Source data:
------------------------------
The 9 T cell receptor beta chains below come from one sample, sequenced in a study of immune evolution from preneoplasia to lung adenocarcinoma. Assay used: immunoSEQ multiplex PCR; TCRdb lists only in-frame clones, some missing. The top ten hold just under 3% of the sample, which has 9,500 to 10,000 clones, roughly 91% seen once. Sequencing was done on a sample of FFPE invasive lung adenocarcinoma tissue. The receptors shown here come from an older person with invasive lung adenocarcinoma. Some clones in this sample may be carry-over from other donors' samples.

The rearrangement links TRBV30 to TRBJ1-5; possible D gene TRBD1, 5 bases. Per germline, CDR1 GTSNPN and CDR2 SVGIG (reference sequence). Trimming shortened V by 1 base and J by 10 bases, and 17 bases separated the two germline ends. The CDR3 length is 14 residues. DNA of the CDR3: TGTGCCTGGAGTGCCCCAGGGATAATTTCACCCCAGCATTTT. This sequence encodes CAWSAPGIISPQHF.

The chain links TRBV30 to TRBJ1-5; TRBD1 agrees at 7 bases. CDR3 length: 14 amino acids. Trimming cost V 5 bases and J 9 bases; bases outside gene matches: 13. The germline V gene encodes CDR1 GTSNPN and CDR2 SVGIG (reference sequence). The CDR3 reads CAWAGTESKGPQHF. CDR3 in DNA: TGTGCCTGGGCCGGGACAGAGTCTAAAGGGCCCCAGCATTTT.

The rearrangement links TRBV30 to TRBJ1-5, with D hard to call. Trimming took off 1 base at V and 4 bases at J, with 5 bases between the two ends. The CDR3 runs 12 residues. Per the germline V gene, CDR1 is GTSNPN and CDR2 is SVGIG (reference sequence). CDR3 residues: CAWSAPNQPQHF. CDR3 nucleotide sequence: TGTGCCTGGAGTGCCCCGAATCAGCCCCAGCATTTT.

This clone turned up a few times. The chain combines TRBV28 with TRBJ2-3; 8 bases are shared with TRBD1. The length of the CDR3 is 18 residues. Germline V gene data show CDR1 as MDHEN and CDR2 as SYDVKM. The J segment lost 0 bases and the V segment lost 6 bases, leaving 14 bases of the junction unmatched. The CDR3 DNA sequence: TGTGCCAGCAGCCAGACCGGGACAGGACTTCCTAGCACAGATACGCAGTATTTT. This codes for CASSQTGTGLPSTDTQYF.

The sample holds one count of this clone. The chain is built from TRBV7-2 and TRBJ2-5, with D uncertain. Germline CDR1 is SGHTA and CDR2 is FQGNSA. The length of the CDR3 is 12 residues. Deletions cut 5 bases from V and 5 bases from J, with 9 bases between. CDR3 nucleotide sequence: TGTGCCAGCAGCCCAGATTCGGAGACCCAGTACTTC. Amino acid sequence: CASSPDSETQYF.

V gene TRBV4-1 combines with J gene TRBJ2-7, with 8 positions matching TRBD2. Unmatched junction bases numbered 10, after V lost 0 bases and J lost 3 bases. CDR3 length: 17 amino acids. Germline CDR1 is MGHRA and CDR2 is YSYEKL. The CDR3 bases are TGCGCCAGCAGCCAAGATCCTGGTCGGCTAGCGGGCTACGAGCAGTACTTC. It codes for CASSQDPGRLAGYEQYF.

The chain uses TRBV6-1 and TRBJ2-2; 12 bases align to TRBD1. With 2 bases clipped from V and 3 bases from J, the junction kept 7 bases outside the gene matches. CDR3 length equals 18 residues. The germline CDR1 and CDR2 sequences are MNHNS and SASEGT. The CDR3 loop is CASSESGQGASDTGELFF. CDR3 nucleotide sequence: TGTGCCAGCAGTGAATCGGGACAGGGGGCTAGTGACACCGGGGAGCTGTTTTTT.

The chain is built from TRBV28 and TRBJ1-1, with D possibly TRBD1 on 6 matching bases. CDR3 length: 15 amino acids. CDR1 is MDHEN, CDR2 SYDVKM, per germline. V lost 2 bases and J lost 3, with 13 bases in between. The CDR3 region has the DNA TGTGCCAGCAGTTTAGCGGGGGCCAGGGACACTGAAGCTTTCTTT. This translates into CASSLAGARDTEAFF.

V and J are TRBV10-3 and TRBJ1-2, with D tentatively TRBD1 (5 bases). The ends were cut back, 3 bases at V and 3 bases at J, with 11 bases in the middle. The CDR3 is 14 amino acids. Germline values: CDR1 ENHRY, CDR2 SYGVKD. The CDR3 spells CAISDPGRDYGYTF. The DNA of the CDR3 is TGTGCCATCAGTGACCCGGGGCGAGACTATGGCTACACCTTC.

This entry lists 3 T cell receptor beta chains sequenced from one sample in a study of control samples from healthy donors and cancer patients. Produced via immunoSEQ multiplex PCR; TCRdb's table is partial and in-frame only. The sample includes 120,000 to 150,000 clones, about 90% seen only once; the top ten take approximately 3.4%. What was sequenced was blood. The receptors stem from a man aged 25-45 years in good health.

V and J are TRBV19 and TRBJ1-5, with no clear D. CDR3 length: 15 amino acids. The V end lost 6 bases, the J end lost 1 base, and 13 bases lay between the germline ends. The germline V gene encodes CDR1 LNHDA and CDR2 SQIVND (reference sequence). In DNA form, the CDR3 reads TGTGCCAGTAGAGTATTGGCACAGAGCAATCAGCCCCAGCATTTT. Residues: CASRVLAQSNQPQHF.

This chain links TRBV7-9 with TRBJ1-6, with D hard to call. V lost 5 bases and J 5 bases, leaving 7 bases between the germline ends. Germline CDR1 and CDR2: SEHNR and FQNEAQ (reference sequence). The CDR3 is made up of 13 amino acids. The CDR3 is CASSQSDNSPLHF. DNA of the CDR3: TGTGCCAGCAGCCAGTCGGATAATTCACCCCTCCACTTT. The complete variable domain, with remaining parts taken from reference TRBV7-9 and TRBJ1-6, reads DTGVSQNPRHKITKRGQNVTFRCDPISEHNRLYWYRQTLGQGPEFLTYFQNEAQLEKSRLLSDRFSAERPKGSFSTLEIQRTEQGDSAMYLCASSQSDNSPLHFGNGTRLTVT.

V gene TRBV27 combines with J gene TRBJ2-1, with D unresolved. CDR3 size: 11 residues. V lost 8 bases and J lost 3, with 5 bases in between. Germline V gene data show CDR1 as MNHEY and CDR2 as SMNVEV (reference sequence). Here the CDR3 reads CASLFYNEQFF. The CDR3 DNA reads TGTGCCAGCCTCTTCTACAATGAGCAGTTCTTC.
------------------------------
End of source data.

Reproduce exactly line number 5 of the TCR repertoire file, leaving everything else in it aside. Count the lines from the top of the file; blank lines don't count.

This clone turned up a few times. The chain combines TRBV28 with TRBJ2-3; 8 bases are shared with TRBD1. The length of the CDR3 is 18 residues. Germline V gene data show CDR1 as MDHEN and CDR2 as SYDVKM. The J segment lost 0 bases and the V segment lost 6 bases, leaving 14 bases of the junction unmatched. The CDR3 DNA sequence: TGTGCCAGCAGCCAGACCGGGACAGGACTTCCTAGCACAGATACGCAGTATTTT. This codes for CASSQTGTGLPSTDTQYF.